On Teaching White Sons Why They Can’t Say The N Word

On Teaching White Sons Why They Can’t Say The N Word July 23, 2018

Uffda.

Explaining to a 7-year-old white boy why his Black neighbor friends can use the N word but he can’t because the word they now use as a term of endearment and kinship has been laboriously re-appropriated after centuries of the word being used by white people to humiliate and dehumanize Blackness, and why that word therefore must never ever pass his lips

And it feels unfair to his 7-year-old self that they get to say a word we can’t. Or that, for example, women can call each other the B or C word in love and friendship, having re-appropriated them from the clutches of misogyny and patriarchy, but men shouldn’t. “Why do they get to say a word but I can’t!?” he asks.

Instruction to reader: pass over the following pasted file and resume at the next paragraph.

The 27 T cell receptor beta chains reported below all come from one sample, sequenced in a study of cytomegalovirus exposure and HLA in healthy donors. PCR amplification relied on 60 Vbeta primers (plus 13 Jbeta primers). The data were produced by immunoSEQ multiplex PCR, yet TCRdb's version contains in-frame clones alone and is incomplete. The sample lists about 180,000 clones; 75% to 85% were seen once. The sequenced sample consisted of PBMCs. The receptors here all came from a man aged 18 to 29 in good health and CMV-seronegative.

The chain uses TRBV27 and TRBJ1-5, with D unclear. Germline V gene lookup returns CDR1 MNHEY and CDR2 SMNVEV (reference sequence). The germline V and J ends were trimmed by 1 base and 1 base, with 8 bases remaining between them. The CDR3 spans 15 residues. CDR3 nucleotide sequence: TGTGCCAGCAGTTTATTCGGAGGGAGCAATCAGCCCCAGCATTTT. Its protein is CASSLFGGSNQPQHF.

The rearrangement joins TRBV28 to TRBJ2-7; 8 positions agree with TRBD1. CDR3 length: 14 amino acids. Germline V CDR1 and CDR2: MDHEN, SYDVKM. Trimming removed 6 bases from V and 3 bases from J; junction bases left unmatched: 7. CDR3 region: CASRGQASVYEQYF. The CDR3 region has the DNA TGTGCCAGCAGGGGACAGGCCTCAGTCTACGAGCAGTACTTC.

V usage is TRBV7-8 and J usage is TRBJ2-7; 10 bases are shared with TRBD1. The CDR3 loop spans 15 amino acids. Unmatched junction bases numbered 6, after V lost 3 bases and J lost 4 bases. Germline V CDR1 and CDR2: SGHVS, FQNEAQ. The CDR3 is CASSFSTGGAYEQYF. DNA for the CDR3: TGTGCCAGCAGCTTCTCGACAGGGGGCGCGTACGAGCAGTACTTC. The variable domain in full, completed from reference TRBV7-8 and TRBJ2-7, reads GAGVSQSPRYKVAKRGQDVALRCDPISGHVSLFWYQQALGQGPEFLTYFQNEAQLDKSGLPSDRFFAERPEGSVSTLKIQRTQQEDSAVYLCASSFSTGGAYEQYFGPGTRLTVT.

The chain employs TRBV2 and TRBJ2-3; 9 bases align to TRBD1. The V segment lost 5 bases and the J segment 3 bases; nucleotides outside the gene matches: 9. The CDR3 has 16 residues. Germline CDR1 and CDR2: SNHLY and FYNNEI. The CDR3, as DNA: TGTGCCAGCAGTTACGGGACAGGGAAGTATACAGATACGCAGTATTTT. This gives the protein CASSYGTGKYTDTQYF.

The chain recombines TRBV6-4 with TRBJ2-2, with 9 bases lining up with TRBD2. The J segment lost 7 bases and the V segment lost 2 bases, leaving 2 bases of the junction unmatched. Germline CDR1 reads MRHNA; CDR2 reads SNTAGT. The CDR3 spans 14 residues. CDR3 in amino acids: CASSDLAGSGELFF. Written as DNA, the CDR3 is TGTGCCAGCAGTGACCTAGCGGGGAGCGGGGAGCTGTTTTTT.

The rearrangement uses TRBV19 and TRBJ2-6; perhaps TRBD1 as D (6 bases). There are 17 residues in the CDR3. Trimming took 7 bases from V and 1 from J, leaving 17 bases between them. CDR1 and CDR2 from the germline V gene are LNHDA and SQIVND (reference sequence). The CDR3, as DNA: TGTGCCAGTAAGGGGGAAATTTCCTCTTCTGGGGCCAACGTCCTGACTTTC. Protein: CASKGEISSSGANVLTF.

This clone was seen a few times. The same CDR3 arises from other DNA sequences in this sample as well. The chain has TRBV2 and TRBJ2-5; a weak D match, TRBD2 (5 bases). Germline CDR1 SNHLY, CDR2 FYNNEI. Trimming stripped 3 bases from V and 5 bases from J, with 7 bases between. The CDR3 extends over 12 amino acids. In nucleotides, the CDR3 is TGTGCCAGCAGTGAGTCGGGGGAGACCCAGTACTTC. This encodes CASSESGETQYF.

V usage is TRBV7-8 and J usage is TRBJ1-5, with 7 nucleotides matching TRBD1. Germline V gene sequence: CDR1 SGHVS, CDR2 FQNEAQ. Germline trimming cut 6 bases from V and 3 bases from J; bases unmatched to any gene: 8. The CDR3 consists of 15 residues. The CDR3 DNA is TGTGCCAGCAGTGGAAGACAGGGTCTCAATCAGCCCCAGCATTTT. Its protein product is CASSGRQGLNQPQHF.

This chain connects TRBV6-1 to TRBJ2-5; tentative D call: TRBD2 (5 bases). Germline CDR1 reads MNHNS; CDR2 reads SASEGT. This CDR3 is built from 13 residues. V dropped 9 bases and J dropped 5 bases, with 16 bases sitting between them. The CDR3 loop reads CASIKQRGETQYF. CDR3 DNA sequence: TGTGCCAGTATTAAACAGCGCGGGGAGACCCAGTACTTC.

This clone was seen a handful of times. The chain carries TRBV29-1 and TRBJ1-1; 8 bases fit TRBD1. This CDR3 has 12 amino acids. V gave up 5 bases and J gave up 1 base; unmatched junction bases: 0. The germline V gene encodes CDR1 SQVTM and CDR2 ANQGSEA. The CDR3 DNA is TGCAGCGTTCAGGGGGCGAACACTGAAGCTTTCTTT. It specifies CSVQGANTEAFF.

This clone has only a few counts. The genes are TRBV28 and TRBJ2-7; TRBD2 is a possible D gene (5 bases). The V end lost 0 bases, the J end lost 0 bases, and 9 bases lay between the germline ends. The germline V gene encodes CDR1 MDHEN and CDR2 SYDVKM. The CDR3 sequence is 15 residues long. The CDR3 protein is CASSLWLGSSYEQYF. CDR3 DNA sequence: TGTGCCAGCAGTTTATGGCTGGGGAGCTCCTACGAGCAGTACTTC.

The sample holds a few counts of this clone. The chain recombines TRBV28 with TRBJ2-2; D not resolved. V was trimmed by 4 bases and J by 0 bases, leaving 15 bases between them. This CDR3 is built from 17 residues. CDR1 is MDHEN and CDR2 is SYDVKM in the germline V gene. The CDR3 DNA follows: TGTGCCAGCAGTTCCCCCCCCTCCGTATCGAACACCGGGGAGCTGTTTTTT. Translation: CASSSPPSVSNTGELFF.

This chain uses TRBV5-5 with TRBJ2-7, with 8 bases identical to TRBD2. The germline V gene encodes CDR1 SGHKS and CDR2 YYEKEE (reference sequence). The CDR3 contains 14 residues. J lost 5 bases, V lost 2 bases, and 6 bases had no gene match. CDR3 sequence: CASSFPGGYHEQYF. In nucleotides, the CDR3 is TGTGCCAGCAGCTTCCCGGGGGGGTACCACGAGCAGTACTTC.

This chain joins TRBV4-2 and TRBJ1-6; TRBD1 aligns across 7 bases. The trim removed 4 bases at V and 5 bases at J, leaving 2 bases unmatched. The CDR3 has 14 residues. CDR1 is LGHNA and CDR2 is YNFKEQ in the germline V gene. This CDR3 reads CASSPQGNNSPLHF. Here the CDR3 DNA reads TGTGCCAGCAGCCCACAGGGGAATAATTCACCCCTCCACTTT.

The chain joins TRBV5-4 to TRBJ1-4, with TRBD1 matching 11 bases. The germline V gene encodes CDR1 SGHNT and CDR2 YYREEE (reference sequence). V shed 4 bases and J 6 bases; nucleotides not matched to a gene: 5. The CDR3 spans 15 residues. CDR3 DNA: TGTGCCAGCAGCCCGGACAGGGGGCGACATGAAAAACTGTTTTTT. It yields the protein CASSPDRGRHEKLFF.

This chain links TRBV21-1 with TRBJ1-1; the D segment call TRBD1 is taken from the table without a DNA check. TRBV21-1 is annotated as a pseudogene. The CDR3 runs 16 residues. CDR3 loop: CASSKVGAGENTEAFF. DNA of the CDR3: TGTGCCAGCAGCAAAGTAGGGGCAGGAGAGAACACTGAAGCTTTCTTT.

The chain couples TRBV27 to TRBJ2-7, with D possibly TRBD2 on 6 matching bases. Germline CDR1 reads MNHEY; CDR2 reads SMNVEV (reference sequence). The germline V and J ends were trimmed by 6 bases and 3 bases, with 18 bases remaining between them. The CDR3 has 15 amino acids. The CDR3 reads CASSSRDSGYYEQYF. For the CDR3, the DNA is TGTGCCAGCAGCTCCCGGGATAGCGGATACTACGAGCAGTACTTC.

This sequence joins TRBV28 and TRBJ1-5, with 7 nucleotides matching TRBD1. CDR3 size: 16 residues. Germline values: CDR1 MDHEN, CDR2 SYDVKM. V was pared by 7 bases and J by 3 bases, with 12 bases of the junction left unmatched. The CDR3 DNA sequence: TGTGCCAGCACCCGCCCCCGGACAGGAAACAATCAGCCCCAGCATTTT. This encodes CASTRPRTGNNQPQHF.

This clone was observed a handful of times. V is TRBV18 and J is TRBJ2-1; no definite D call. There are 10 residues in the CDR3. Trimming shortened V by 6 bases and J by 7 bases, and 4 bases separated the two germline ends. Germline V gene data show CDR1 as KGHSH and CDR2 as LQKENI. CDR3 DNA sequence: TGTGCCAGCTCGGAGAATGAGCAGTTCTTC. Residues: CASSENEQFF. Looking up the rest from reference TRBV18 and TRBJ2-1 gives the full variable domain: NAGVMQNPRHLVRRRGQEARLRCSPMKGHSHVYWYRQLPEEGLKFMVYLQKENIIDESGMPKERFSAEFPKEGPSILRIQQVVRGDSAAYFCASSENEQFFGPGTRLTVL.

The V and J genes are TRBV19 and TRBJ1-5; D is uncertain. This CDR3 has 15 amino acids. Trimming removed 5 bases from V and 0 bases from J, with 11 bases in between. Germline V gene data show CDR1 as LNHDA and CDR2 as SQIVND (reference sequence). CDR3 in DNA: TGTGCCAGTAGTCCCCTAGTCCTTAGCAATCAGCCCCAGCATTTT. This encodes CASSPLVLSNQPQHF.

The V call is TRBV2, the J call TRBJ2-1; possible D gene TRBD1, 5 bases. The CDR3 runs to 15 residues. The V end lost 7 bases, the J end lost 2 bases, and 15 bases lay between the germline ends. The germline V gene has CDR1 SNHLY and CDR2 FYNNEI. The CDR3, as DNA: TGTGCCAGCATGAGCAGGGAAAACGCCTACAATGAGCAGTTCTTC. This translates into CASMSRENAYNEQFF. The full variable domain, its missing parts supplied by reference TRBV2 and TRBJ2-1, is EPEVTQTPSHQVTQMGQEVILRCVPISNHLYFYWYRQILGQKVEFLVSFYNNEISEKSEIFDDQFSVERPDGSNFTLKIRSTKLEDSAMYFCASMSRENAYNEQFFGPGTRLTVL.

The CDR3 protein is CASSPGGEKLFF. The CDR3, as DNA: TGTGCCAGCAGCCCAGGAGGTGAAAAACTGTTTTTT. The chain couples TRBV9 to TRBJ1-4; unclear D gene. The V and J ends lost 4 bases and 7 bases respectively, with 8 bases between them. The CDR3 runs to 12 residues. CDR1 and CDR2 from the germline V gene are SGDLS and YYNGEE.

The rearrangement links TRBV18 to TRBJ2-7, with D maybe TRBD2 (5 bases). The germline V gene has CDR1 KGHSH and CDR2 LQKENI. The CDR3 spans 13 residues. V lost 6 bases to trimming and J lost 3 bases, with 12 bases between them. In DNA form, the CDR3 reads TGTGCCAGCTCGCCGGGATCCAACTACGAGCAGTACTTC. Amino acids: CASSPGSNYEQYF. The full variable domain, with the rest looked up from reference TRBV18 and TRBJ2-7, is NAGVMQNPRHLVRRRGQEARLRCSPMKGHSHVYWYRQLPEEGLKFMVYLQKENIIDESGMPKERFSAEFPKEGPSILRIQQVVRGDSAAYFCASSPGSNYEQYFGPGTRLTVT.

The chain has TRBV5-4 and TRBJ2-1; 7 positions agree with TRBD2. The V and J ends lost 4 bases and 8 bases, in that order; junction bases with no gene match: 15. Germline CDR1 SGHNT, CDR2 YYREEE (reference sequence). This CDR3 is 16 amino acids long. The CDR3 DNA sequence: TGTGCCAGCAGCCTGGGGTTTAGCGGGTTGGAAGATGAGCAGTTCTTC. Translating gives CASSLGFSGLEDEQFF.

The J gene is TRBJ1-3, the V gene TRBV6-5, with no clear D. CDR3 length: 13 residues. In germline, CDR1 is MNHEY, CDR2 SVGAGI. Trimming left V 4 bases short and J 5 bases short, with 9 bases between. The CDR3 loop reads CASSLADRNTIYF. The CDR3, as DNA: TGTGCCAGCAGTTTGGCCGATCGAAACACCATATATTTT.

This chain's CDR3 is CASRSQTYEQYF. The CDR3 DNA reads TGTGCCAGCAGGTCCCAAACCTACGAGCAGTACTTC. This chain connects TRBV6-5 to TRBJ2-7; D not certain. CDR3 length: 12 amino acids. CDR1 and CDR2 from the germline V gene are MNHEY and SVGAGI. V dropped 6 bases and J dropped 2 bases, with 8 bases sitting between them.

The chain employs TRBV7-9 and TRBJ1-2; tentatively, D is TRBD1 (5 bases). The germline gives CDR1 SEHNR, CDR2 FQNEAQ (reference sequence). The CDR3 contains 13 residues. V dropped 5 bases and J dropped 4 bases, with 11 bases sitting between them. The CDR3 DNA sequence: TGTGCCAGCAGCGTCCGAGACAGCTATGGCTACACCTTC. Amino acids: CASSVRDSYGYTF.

Explaining to a 7-year-old white boy that what feels unfair to him is just a tiny sliver of Justice after hundreds and hundreds of years of injustice. And that any and every time he ever hears that word used by a white person, he must stand up against it because it is abusive and hurtful…

Explaining to a 7-year-old why and how and that a word of love on their lips is always and only a weapon on ours

Explaining that a word of friendship between them is always a word of hatred from us…

It’s a difficult and nuanced conversation we’ve been and will keep having over and over, no doubt. Because to my 7-year-old’s mind, none of this makes any sense. Not slavery, not hatred based on skin color, not words meaning different things depending who’s saying them.

But raising a white son who will only ever know the privileges inherent to his white maleness and training him to use his power to empower and uplift others is a responsibility I don’t take lightly.

And I will be damned if my son grows up to be like any number of middle-aged white dudes who still don’t get it, who still think it’s unfair that they don’t get to use that word while Black folks can.